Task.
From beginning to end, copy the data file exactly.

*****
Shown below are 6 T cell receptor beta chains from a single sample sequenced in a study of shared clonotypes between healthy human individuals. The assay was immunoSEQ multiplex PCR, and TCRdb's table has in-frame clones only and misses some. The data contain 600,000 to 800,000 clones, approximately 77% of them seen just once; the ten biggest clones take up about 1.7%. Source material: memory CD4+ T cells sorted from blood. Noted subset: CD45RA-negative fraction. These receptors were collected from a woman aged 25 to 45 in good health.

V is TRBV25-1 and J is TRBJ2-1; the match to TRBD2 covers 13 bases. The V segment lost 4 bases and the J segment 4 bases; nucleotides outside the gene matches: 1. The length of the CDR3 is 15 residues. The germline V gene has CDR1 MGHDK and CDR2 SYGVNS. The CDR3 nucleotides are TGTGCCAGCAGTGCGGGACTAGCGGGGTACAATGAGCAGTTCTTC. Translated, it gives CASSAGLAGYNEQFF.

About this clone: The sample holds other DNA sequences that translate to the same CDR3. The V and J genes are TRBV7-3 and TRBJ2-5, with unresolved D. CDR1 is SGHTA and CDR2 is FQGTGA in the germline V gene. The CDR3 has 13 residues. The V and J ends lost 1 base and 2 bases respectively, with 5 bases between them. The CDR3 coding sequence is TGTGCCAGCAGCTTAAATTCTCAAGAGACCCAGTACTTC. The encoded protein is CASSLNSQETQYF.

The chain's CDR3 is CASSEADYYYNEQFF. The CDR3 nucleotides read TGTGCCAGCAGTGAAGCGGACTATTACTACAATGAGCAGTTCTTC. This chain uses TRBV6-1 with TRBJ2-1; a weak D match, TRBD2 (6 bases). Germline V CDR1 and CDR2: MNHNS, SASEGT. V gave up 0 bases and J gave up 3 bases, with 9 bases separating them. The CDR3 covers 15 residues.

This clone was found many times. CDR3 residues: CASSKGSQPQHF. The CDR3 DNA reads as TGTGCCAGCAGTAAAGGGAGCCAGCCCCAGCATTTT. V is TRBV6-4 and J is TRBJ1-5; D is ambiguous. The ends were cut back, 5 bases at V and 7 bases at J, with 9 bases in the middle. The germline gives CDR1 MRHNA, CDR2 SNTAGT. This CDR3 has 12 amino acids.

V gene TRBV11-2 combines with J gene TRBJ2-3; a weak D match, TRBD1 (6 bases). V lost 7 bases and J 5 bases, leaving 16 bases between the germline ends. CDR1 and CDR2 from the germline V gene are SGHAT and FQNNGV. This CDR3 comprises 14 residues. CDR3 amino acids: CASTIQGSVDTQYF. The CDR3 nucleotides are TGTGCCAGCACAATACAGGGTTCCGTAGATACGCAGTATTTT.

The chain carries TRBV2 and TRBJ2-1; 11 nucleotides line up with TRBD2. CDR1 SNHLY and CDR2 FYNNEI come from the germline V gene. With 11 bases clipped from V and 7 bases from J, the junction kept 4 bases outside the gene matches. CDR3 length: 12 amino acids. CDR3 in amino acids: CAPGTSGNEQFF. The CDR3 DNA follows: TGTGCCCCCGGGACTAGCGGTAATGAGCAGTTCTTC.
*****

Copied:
Shown below are 6 T cell receptor beta chains from a single sample sequenced in a study of shared clonotypes between healthy human individuals. The assay was immunoSEQ multiplex PCR, and TCRdb's table has in-frame clones only and misses some. The data contain 600,000 to 800,000 clones, approximately 77% of them seen just once; the ten biggest clones take up about 1.7%. Source material: memory CD4+ T cells sorted from blood. Noted subset: CD45RA-negative fraction. These receptors were collected from a woman aged 25 to 45 in good health.

V is TRBV25-1 and J is TRBJ2-1; the match to TRBD2 covers 13 bases. The V segment lost 4 bases and the J segment 4 bases; nucleotides outside the gene matches: 1. The length of the CDR3 is 15 residues. The germline V gene has CDR1 MGHDK and CDR2 SYGVNS. The CDR3 nucleotides are TGTGCCAGCAGTGCGGGACTAGCGGGGTACAATGAGCAGTTCTTC. Translated, it gives CASSAGLAGYNEQFF.

About this clone: The sample holds other DNA sequences that translate to the same CDR3. The V and J genes are TRBV7-3 and TRBJ2-5, with unresolved D. CDR1 is SGHTA and CDR2 is FQGTGA in the germline V gene. The CDR3 has 13 residues. The V and J ends lost 1 base and 2 bases respectively, with 5 bases between them. The CDR3 coding sequence is TGTGCCAGCAGCTTAAATTCTCAAGAGACCCAGTACTTC. The encoded protein is CASSLNSQETQYF.

The chain's CDR3 is CASSEADYYYNEQFF. The CDR3 nucleotides read TGTGCCAGCAGTGAAGCGGACTATTACTACAATGAGCAGTTCTTC. This chain uses TRBV6-1 with TRBJ2-1; a weak D match, TRBD2 (6 bases). Germline V CDR1 and CDR2: MNHNS, SASEGT. V gave up 0 bases and J gave up 3 bases, with 9 bases separating them. The CDR3 covers 15 residues.

This clone was found many times. CDR3 residues: CASSKGSQPQHF. The CDR3 DNA reads as TGTGCCAGCAGTAAAGGGAGCCAGCCCCAGCATTTT. V is TRBV6-4 and J is TRBJ1-5; D is ambiguous. The ends were cut back, 5 bases at V and 7 bases at J, with 9 bases in the middle. The germline gives CDR1 MRHNA, CDR2 SNTAGT. This CDR3 has 12 amino acids.

V gene TRBV11-2 combines with J gene TRBJ2-3; a weak D match, TRBD1 (6 bases). V lost 7 bases and J 5 bases, leaving 16 bases between the germline ends. CDR1 and CDR2 from the germline V gene are SGHAT and FQNNGV. This CDR3 comprises 14 residues. CDR3 amino acids: CASTIQGSVDTQYF. The CDR3 nucleotides are TGTGCCAGCACAATACAGGGTTCCGTAGATACGCAGTATTTT.

The chain carries TRBV2 and TRBJ2-1; 11 nucleotides line up with TRBD2. CDR1 SNHLY and CDR2 FYNNEI come from the germline V gene. With 11 bases clipped from V and 7 bases from J, the junction kept 4 bases outside the gene matches. CDR3 length: 12 amino acids. CDR3 in amino acids: CAPGTSGNEQFF. The CDR3 DNA follows: TGTGCCCCCGGGACTAGCGGTAATGAGCAGTTCTTC.